The CAB is generally a team of representatives from various departments as well as people that have a specific expertise.
Because a configuration change can have an effect on employees and/or business processes, many organizations require a CAB to review all change requests in order to protect cost, risk, and revenue.
Software License Management Challenges
According to Gartner, “Optimizing complex licenses manually is labor-intensive; it requires specialized knowledge and does not scale. Larger enterprises will need a SAM tool. A SAM tool can automate, accelerate, and improve manual processes. It can pay dividends over manual alternatives, and can often pay for itself.”
Software license contracts are difficult to understand. For example, IBM releases over 3,000 license changes a year and they have over 100 license metrics. Some IBM products have up to 5 or 6 different license metrics depending on what a customer has purchased. The challenge many organizations face when managing software licenses is that they do not have a good understanding of their software license contracts which is required when using a Software Asset Management (SAM) tool. For this reason, it is important that change management requests are reviewed by a software license expert.
In the scenario above, Sally makes a request for change (RFC) to add a new partition to a server. After the RFC is reviewed by the CAB, the change is approved and then scheduled.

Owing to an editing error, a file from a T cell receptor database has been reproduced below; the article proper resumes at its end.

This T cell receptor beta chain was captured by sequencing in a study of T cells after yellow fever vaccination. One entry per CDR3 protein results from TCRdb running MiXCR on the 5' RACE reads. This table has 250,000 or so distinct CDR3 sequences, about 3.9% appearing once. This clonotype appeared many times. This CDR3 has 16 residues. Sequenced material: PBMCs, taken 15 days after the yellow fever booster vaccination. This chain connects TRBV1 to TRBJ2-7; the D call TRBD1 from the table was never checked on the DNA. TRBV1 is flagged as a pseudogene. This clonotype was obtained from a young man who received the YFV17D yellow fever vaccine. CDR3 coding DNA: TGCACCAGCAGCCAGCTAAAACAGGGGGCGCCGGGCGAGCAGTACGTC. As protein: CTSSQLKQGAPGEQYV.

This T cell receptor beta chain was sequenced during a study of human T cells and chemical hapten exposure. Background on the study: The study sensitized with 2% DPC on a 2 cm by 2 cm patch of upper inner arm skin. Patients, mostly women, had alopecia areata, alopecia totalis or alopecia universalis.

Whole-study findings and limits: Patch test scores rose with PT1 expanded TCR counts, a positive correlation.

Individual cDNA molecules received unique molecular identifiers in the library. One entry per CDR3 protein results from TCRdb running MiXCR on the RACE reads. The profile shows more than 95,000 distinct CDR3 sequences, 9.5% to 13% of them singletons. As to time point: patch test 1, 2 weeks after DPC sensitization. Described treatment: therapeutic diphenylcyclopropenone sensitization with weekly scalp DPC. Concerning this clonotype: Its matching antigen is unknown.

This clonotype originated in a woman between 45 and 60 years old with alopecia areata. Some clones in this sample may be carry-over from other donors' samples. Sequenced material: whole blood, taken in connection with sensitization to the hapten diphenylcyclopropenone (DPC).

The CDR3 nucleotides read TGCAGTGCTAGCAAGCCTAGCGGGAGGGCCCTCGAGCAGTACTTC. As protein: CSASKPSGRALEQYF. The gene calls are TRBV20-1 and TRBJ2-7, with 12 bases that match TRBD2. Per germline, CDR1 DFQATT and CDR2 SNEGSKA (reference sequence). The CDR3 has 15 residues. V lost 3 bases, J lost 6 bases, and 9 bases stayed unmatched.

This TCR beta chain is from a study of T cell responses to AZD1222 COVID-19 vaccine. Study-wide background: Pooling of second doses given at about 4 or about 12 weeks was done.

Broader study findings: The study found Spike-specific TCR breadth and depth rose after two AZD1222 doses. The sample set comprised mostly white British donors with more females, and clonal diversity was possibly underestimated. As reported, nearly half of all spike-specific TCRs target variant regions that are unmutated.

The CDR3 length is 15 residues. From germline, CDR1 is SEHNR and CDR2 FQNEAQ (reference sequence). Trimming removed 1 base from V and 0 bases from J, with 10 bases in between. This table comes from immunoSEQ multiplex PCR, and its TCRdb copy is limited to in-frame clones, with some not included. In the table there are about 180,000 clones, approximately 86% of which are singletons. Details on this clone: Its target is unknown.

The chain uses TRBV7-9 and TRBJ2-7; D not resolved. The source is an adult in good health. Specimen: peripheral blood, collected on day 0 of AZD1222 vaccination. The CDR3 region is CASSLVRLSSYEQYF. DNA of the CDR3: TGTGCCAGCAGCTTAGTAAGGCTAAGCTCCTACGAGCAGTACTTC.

Following the change, a software audit is performed and the organization is found to be out-of-compliance with their contract based on the new partition that was added to the server.
How did this get past the CAB?
The CAB did not have the proper expertise required to make an evaluation about how that change would impact the software license agreement.
Add a License Expert to the Change Advisory Board (CAB)
To avoid unnecessary costs resulting from a software audit, organizations need to have a software license expert on the CAB.
Many organizations struggle when it comes to finding the expertise required to evaluate software license impact. For this reason, it is important to consider hiring a third-party with the proper expertise for the CAB. Although this is an additional expense for an organization, it will help avoid additional costs that come from being out-of-compliance with a software license agreement.
A change management process that requires software license contracts to be considered for every change request can help organizations avoid unnecessary costs resulting from a software audit. However, much like an inexperienced travel agent incurred additional costs for my trip, an inexperienced license expert on the CAB might approve changes that could incur more costs simply because they do not understand their software license agreements and the impact of the RFC. Be sure to hire or partner with the expertise required for evaluating software license contracts.